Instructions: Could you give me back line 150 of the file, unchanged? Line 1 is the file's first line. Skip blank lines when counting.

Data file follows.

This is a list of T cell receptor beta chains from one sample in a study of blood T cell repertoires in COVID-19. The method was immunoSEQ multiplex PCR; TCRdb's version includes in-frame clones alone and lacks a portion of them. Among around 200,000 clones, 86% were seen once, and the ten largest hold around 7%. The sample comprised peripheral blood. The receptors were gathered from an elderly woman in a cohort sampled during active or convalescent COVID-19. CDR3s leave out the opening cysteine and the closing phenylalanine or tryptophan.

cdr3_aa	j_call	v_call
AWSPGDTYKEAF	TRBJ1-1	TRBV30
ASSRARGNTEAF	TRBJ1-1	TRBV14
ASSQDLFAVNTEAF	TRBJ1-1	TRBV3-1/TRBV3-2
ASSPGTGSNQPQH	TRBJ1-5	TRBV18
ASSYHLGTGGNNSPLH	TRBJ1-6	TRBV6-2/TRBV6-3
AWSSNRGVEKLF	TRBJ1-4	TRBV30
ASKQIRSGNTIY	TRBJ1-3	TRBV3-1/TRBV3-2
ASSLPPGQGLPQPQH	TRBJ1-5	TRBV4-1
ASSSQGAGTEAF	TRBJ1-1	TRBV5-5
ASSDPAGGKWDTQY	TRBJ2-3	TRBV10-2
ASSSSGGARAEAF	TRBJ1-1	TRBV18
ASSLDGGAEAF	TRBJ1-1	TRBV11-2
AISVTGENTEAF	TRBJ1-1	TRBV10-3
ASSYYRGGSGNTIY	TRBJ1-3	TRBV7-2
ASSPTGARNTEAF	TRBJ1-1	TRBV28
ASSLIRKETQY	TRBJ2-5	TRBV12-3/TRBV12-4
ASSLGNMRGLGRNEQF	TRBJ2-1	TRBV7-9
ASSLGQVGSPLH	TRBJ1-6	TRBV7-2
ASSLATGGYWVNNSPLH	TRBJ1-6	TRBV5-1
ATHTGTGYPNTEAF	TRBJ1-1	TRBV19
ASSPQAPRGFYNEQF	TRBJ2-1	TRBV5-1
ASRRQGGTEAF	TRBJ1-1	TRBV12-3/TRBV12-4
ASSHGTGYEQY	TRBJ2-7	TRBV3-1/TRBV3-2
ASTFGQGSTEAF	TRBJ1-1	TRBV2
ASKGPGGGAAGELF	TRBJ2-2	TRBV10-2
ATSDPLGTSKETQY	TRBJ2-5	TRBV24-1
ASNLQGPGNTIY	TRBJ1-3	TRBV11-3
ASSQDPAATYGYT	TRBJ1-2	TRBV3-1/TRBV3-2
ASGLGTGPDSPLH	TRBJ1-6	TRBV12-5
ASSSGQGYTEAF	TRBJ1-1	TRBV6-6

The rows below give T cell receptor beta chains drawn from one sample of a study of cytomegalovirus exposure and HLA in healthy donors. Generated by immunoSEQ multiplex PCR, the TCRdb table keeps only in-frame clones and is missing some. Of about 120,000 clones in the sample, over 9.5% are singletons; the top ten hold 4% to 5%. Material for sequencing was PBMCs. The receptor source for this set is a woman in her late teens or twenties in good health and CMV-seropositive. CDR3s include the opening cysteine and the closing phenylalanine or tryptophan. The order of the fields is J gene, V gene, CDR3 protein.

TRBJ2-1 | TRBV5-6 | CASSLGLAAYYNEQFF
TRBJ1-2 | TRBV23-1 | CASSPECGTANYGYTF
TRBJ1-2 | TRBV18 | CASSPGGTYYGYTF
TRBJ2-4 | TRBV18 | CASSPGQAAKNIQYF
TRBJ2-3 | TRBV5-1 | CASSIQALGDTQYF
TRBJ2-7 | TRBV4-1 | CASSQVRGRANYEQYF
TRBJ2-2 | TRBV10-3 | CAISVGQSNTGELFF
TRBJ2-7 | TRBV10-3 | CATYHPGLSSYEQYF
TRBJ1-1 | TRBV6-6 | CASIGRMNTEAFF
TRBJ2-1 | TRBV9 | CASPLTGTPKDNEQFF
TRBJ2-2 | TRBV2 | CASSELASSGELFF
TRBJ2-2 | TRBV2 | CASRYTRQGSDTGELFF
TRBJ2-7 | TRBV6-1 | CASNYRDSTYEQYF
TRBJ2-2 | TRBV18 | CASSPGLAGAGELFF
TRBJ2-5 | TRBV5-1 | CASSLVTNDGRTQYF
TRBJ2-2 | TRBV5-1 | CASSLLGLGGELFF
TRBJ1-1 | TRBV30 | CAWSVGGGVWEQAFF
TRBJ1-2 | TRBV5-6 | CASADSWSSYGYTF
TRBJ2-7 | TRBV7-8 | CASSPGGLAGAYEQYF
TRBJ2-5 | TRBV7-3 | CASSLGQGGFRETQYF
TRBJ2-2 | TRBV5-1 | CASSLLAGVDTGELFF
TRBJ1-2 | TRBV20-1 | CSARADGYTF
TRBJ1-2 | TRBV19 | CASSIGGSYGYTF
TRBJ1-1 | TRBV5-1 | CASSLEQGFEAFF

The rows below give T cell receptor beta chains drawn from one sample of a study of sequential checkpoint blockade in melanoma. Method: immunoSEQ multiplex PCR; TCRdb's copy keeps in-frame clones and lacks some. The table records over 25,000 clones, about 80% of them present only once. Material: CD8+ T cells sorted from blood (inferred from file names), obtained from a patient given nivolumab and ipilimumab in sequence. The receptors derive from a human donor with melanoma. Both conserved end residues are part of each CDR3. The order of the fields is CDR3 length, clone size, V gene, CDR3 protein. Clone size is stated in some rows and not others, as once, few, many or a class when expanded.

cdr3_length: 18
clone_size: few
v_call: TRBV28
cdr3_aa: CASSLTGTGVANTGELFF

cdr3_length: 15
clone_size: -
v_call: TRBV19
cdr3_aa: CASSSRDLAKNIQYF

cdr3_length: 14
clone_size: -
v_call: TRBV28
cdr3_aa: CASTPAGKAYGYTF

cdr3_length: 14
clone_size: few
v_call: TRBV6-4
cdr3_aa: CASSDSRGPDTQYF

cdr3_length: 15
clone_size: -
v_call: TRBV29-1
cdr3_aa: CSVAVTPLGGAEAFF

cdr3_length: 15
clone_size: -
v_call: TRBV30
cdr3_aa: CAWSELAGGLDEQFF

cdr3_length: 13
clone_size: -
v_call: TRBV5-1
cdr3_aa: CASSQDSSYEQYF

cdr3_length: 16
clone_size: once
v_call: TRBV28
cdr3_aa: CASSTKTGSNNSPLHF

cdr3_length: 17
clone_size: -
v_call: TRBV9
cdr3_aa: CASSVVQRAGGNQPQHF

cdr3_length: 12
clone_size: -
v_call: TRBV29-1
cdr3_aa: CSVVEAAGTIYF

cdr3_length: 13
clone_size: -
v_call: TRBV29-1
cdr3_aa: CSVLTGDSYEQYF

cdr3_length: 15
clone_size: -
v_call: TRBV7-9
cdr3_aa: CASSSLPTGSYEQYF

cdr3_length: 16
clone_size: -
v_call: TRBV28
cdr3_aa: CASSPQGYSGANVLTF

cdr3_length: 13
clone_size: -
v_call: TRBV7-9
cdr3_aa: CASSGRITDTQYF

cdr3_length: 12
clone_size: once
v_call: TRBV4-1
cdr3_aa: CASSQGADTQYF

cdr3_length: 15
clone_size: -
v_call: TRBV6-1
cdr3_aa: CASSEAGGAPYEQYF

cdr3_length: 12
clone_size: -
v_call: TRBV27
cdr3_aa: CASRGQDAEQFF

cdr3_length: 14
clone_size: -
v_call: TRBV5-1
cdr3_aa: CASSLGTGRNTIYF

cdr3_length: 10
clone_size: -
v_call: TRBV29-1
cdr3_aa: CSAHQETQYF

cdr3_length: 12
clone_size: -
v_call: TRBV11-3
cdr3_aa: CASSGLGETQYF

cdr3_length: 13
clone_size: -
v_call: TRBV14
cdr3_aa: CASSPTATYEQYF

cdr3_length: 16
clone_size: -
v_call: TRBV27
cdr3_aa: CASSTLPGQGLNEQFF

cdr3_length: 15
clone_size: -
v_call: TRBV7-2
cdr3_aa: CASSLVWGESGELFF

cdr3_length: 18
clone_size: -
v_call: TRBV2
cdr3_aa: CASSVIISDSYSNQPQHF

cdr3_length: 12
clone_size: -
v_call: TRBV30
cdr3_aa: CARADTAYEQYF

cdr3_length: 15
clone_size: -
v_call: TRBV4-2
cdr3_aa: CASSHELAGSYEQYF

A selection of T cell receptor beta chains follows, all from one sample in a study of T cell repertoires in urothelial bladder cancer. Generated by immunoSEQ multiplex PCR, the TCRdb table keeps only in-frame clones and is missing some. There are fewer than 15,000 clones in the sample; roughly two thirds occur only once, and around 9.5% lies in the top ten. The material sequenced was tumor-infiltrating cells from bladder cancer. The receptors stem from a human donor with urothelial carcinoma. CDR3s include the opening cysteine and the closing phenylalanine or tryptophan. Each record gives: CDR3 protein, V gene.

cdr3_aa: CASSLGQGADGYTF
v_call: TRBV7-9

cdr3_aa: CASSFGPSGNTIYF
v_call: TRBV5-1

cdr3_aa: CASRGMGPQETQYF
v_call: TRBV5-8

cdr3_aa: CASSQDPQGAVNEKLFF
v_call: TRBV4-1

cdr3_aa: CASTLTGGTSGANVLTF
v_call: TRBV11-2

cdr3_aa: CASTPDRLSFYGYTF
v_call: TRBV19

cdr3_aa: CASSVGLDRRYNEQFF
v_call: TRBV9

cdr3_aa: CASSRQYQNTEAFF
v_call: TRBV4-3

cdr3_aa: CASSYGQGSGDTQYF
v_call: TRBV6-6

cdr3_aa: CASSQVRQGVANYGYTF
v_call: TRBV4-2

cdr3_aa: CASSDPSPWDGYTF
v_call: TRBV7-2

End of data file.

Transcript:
cdr3_aa: CASSLVWGESGELFF